11. Judging from the 01001 formula on p. 566 and the 001001 formula on p. 425, I am led to believe that the melody for "bowing to Him" in line 5 of page 2 does not adhere to the formulaic rules, however innocuous it may seem. If this melody really were valid, I sincerely believe that I would have found at least one example of it when I gathered all the formulas. So to be on the safe side, I think we should replace that melody for "bowing to Him" with the melody of the last four syllables in the 001001 formula on p. 425 (even though that formula is from the list of formulas for plagal first mode). General observation: Whenever there is a fthora that changes the mode, we are allowed to look for more formulas in that new mode.

12. Since the note after the martyria in line 6 of page 2 is on the upbeat, there should be a vertical line following that note. Also, the note preceding the martyria should have a "3" written above it.

13. Something is telling me that the melody for "that was in her arms" in line 7 of page 2 is not quite right. My ear is telling me that having two isons followed by a elaphron with a klasma is not done in this mode. To be on the safe side, I would suggest using the second 00001 formula on p. 542, which is identical to what was already written, except that the words "that" and "was" will be on Pa instead of on Di.

14. The melody in the second to last line on page 2 for "How wast Thou sown within me" is fine, except that it is only permitted to use this melody when going from Ke to Di, not from Di to Di. Although it is true that in many cases, the starting note of a formula is unimportant: in other words, many Ke-to-Di formulas can be used when starting at Di, simply by adding one to the initial note of the formula. Unfortunately for us, it turns out that this is not one of those formulas that can be changed like that. (I don't know how to explain why, other than by relying on what my experience is telling me about this particular instance.)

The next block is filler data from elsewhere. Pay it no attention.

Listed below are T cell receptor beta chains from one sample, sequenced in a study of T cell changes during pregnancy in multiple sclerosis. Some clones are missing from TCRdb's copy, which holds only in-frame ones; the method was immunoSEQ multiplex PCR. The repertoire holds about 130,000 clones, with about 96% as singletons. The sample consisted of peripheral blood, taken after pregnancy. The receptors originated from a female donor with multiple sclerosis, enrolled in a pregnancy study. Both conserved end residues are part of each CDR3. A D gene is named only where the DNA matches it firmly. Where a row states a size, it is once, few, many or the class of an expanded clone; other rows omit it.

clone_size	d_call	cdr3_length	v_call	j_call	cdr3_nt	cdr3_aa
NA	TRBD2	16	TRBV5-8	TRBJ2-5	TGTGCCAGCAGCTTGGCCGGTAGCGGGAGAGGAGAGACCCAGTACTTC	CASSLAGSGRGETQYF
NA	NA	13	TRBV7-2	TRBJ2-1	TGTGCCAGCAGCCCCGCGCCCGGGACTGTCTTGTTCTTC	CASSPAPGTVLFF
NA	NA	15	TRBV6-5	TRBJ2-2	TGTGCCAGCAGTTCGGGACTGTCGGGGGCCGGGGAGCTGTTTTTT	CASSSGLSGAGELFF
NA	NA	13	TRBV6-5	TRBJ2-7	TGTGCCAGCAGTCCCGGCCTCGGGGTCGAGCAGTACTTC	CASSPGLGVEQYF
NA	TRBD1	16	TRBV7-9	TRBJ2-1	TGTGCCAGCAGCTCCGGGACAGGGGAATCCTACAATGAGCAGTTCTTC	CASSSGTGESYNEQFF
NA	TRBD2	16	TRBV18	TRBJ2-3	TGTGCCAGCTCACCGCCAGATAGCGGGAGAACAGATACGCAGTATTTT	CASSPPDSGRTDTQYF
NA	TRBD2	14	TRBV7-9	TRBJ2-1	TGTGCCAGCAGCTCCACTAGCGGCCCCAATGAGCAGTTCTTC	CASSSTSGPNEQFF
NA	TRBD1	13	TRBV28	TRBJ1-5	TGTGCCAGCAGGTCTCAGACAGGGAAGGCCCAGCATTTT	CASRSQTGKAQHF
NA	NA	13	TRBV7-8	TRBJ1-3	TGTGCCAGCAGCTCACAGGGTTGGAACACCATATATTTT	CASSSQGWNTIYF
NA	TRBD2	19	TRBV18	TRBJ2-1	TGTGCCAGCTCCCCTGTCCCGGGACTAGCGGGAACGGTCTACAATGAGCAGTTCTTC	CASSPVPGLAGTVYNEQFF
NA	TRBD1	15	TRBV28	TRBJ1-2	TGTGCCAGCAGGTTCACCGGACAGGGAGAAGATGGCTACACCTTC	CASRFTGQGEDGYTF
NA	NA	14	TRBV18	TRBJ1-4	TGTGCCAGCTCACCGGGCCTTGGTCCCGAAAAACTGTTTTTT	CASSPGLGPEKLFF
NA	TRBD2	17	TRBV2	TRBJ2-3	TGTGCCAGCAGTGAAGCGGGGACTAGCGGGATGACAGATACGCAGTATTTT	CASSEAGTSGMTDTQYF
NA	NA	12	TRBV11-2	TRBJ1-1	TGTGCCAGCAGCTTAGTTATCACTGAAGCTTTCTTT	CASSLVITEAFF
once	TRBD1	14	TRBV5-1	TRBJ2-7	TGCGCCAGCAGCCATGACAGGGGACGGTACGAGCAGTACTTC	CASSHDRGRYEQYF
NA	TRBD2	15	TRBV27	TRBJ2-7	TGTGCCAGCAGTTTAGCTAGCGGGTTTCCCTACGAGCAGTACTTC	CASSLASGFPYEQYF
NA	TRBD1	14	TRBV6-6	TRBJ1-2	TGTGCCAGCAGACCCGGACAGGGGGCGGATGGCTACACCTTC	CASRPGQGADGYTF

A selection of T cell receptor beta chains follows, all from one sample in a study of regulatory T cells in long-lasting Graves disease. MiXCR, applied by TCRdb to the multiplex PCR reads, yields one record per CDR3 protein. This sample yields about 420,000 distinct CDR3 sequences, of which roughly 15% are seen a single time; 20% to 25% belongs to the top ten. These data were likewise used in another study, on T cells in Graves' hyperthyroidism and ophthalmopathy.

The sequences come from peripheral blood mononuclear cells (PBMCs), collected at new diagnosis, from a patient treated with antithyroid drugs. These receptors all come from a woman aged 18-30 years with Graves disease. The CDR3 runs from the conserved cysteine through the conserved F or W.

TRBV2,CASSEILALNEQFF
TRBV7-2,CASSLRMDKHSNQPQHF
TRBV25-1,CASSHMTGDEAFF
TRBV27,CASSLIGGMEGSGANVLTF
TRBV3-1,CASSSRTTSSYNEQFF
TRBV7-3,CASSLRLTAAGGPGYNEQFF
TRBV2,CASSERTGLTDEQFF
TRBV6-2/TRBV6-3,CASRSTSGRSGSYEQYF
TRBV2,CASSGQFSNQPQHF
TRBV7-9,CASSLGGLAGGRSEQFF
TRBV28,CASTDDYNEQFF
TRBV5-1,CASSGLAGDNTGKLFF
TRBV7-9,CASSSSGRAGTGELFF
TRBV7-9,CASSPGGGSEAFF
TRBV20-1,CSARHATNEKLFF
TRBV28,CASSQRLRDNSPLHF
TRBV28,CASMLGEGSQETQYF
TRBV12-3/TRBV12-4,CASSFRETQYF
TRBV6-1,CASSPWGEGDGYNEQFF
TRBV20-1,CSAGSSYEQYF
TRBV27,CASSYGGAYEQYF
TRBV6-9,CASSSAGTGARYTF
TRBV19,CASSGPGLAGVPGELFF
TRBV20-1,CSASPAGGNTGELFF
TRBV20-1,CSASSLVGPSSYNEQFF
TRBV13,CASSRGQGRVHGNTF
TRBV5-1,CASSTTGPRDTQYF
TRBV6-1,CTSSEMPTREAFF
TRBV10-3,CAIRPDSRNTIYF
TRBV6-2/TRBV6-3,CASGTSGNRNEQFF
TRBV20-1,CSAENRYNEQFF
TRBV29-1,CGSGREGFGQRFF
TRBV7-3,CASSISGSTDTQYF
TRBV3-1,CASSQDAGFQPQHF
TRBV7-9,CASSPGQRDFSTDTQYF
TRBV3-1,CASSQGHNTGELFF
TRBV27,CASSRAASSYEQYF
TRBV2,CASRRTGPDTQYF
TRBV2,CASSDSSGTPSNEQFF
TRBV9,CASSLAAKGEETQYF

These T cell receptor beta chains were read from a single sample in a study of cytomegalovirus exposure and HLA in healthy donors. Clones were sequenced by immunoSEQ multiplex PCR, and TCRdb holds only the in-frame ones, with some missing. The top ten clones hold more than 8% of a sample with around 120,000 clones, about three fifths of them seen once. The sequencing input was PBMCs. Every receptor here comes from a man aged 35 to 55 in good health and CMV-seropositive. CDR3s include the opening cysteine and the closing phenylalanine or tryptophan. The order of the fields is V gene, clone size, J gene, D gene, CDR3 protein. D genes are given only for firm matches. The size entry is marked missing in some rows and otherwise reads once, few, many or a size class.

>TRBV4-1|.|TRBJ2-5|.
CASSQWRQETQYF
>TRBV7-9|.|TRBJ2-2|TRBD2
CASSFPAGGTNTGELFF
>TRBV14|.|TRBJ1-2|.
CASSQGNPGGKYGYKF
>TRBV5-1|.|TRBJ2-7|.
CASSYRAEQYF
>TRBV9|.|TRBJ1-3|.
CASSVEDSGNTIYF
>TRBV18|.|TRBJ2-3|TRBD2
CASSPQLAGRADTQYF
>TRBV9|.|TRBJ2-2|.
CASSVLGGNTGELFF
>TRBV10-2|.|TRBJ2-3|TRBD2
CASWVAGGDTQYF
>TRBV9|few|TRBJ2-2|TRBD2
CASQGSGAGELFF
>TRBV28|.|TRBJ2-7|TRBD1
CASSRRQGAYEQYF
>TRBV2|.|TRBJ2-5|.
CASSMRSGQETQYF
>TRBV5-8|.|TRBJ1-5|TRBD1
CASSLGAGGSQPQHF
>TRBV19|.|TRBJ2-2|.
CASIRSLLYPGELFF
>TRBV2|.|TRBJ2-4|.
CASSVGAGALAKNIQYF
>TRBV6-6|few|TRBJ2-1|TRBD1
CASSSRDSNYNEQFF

This phrase "How wast Thou sown within me" has a 1001010 accentuation pattern. We can either replace the existing melody for this with the melody of the 01001010 formula on p. 566 (we would remove the notes for the first "0" in this formula), or we could keep the existing melody while changing the melody for the previous words ("that was in her arms") so that it ends on Ke. This could be done by using the second 001 formula on p. 569 for "in her arms" and by placing the words "that" and "was" on Pa and Vou respectively.

15. The melody at the end of page 2 and the beginning of page 3 is fine as a melody, but it is inappropriate for this text, because it inserts a melodic break between the words "my" and "Redeemer". Instead, the phrase should be broken into the following two pieces:
"And how wast Thou grown within me"
"O my Redeemer and my God"

To do so, we will need a 01001010 formula for the first piece, and a 00010001 formula for the second piece.

For the first piece, we find ourselves in a bit of a dilemma, because the phrase immediately preceding it ("How wast Thou sown within me") also had a 1001010 accentuation pattern and it also ended on Di. This is a problem, because we only have one formula in the Di-Di section with that accentuation pattern. We wouldn't want to use exactly the same melody twice in a row, because it would sound monotonous. One way to avoid this monotony would be to make one of these 1001010 phrases end on Ke and the other on Di. This would give us different-sounding melodies for each. If we implement my last suggestion at the end of comment #14 above (using the second 001 formula on p. 569 for "in her arms"), then we are free to use the 01001010 formula on p. 566 for the words "And how wast Thou grown within me".

For the second piece ("O my Redeemer and my God"), we can use the existing melody if we simply create an heirmologic bridge for the first three syllables: "O my Re-". By examining the 010001 formula on p. 606, we can see that it would be appropriate to put the syllable "Re-" on Ga. My ear tells me that the other two syllables ("O" and "my") would sound good if they were both one-beat notes on Di. One last thing is that since there are an odd number of beats between the melodically emphasized notes, we will need to put a "3" above the note for "O" and a vertical line after the note for "Re-"

16. One last note about hyphenation: I noticed that the words "irrational" on page 1 and "offer" on page 2 were incorrectly hyphenated. The easiest way to get perfect hyphenation every time is to use the automatic hyphenator I mentioned that is at: http://juiciobrennan.com/hyphenator/

+Fr. Ephraim